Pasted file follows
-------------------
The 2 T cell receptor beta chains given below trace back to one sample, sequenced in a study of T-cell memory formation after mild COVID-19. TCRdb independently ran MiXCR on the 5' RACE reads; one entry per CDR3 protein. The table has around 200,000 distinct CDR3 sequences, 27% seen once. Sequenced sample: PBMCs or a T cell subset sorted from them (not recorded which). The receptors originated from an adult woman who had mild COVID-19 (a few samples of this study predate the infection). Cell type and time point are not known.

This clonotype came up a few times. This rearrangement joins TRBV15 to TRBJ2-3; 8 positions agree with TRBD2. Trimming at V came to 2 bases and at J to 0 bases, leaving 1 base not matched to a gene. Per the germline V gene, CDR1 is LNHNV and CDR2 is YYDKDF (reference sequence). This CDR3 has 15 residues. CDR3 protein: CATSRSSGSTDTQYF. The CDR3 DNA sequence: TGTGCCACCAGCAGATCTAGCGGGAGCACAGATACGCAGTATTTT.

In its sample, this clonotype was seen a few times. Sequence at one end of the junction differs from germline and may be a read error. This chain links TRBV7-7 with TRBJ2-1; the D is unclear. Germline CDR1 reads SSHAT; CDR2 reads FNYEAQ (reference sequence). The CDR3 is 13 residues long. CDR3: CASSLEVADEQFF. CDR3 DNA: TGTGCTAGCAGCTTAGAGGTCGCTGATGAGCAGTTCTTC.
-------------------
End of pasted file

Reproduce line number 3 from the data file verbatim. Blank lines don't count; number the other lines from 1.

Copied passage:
In its sample, this clonotype was seen a few times. Sequence at one end of the junction differs from germline and may be a read error. This chain links TRBV7-7 with TRBJ2-1; the D is unclear. Germline CDR1 reads SSHAT; CDR2 reads FNYEAQ (reference sequence). The CDR3 is 13 residues long. CDR3: CASSLEVADEQFF. CDR3 DNA: TGTGCTAGCAGCTTAGAGGTCGCTGATGAGCAGTTCTTC.